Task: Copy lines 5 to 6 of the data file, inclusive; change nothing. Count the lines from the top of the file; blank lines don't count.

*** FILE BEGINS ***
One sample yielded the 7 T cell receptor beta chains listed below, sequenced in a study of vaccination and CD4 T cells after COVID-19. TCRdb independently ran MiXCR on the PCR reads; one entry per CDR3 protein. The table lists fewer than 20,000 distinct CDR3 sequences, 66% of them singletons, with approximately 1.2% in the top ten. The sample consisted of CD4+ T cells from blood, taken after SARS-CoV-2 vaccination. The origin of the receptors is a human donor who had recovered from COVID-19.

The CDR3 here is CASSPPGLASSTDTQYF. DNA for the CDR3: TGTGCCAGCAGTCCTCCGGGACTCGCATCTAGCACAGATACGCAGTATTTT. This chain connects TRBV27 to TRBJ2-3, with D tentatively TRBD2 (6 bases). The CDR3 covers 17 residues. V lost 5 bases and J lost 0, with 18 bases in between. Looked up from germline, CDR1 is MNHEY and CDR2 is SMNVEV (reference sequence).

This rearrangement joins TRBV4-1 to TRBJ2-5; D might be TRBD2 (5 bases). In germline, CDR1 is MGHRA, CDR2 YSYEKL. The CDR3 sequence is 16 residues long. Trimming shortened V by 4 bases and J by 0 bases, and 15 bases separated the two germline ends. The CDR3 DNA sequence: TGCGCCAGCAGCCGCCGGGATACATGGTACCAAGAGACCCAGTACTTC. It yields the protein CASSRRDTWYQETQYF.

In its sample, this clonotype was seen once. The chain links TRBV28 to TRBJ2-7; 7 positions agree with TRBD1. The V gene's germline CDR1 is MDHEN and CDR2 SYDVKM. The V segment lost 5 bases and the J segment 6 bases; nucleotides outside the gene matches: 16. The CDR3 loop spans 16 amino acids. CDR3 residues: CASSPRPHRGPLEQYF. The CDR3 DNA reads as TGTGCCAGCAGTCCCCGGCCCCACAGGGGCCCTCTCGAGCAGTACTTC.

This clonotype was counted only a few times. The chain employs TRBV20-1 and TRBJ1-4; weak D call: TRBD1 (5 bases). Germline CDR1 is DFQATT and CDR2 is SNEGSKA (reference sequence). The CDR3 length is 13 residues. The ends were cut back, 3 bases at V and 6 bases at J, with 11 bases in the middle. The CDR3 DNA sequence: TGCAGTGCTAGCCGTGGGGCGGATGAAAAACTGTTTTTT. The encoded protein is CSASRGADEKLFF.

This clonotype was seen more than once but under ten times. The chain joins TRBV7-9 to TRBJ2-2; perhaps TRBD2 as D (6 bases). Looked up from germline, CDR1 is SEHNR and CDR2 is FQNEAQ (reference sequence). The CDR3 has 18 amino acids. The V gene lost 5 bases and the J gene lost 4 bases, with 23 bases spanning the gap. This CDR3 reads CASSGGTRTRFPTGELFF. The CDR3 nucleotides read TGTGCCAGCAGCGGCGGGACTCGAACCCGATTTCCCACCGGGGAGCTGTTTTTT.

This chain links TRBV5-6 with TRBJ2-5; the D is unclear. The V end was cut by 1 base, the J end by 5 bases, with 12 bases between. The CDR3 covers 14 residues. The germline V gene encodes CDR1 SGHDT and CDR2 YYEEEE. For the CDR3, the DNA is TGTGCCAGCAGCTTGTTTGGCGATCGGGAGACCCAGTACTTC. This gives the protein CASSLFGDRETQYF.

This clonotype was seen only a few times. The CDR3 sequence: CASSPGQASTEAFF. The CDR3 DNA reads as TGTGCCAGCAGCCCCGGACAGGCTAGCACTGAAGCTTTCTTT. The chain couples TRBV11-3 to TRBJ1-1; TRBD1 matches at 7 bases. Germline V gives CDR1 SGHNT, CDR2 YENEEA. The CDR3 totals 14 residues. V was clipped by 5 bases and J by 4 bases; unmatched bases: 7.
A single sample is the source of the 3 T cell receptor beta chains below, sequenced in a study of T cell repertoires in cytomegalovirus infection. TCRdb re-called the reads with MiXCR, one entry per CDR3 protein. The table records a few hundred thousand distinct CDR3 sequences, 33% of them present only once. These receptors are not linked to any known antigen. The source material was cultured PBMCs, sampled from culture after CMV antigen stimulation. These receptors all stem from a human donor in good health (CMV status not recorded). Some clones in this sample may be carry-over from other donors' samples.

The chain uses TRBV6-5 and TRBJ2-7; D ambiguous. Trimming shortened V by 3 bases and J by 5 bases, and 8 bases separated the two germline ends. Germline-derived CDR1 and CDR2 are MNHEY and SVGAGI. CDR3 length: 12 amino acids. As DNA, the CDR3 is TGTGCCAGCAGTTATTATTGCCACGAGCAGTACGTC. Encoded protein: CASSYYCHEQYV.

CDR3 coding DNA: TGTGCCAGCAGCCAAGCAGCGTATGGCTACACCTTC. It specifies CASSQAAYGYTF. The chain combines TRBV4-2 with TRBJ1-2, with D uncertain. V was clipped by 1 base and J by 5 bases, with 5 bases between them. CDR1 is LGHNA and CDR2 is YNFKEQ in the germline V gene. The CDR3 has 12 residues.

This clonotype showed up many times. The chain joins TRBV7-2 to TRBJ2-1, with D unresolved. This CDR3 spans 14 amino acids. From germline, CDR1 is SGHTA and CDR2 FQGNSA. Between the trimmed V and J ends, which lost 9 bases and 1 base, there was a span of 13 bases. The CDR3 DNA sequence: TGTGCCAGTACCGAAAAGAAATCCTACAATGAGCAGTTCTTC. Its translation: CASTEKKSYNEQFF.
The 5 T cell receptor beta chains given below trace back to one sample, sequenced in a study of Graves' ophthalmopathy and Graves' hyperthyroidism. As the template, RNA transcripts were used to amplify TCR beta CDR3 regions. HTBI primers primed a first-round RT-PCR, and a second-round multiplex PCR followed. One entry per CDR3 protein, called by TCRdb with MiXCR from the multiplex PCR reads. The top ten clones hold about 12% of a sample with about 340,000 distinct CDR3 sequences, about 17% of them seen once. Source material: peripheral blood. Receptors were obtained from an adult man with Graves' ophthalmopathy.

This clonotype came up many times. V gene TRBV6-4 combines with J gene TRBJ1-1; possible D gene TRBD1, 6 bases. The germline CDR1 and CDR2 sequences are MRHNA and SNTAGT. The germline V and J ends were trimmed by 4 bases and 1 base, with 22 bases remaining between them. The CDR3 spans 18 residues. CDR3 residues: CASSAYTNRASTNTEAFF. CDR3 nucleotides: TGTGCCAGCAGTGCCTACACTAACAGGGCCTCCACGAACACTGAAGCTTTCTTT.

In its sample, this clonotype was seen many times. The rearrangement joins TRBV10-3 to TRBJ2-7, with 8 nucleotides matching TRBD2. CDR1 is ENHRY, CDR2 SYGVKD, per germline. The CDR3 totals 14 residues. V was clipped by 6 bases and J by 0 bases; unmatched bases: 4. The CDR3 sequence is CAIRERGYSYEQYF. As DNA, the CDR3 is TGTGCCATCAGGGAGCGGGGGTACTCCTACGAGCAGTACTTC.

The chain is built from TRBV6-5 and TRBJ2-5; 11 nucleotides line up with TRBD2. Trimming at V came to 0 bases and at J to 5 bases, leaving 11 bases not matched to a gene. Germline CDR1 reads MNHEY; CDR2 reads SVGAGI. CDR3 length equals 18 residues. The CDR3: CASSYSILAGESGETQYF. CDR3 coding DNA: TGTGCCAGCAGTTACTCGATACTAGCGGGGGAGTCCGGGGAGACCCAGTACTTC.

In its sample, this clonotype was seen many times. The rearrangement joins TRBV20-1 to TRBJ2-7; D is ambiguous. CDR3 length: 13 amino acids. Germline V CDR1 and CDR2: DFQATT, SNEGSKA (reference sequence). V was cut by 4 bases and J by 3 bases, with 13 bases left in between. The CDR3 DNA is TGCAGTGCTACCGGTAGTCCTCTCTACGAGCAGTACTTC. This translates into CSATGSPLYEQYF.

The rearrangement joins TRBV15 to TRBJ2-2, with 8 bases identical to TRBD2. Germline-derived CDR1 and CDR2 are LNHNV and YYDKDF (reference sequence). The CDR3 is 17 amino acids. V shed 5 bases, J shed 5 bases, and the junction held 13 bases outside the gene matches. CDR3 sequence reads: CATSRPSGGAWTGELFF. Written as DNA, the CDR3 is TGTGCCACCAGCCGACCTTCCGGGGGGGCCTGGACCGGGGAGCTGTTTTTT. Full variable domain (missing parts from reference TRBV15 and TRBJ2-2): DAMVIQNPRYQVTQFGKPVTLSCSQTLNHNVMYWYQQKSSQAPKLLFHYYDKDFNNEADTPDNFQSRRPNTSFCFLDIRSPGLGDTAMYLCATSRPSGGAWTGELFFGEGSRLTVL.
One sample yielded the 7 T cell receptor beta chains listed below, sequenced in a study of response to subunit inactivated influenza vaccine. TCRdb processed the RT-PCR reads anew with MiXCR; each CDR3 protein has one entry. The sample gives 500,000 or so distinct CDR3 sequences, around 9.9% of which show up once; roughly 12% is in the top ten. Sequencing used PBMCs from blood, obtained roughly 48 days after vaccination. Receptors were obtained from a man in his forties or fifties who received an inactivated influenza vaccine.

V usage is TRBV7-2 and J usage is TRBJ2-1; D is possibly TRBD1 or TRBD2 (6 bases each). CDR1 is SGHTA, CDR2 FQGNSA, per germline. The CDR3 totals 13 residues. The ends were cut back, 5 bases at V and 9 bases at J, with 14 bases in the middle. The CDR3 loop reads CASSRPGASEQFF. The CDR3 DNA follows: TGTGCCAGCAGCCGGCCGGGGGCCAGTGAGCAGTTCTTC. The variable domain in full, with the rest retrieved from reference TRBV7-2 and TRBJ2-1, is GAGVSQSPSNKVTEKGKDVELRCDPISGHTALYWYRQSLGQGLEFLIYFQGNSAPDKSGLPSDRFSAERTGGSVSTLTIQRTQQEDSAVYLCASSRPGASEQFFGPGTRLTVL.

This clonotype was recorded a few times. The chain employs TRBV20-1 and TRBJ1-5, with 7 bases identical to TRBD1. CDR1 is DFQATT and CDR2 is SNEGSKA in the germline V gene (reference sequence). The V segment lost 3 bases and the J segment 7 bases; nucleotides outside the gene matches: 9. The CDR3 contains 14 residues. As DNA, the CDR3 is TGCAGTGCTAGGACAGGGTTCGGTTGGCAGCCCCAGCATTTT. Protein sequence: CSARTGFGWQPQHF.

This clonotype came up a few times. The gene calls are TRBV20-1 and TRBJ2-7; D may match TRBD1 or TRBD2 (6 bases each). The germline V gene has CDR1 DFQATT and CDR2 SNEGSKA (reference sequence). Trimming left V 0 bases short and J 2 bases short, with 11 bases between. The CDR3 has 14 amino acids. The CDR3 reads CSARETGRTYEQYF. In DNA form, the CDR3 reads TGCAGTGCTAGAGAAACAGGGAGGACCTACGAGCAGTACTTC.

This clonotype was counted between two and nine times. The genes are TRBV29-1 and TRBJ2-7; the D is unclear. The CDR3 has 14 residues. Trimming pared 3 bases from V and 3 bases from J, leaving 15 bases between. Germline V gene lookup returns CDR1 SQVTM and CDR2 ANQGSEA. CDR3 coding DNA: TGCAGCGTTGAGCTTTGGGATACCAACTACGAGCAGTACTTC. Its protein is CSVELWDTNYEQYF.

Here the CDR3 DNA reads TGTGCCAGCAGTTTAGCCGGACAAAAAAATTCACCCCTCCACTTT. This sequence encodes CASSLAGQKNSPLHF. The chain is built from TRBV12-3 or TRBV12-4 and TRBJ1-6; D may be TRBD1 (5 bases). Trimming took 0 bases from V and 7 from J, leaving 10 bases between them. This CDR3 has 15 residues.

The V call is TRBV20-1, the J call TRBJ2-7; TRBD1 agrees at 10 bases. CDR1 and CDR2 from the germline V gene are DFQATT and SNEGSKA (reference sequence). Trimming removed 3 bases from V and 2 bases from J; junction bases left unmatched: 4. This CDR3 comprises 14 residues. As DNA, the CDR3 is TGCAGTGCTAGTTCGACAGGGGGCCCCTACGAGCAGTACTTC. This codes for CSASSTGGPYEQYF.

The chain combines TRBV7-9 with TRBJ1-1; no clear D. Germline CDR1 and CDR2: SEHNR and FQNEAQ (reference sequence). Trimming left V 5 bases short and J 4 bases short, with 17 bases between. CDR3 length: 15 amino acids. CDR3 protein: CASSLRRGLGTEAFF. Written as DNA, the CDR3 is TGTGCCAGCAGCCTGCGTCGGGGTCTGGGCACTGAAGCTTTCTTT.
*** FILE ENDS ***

This clonotype was counted only a few times. The chain employs TRBV20-1 and TRBJ1-4; weak D call: TRBD1 (5 bases). Germline CDR1 is DFQATT and CDR2 is SNEGSKA (reference sequence). The CDR3 length is 13 residues. The ends were cut back, 3 bases at V and 6 bases at J, with 11 bases in the middle. The CDR3 DNA sequence: TGCAGTGCTAGCCGTGGGGCGGATGAAAAACTGTTTTTT. The encoded protein is CSASRGADEKLFF.

This clonotype was seen more than once but under ten times. The chain joins TRBV7-9 to TRBJ2-2; perhaps TRBD2 as D (6 bases). Looked up from germline, CDR1 is SEHNR and CDR2 is FQNEAQ (reference sequence). The CDR3 has 18 amino acids. The V gene lost 5 bases and the J gene lost 4 bases, with 23 bases spanning the gap. This CDR3 reads CASSGGTRTRFPTGELFF. The CDR3 nucleotides read TGTGCCAGCAGCGGCGGGACTCGAACCCGATTTCCCACCGGGGAGCTGTTTTTT.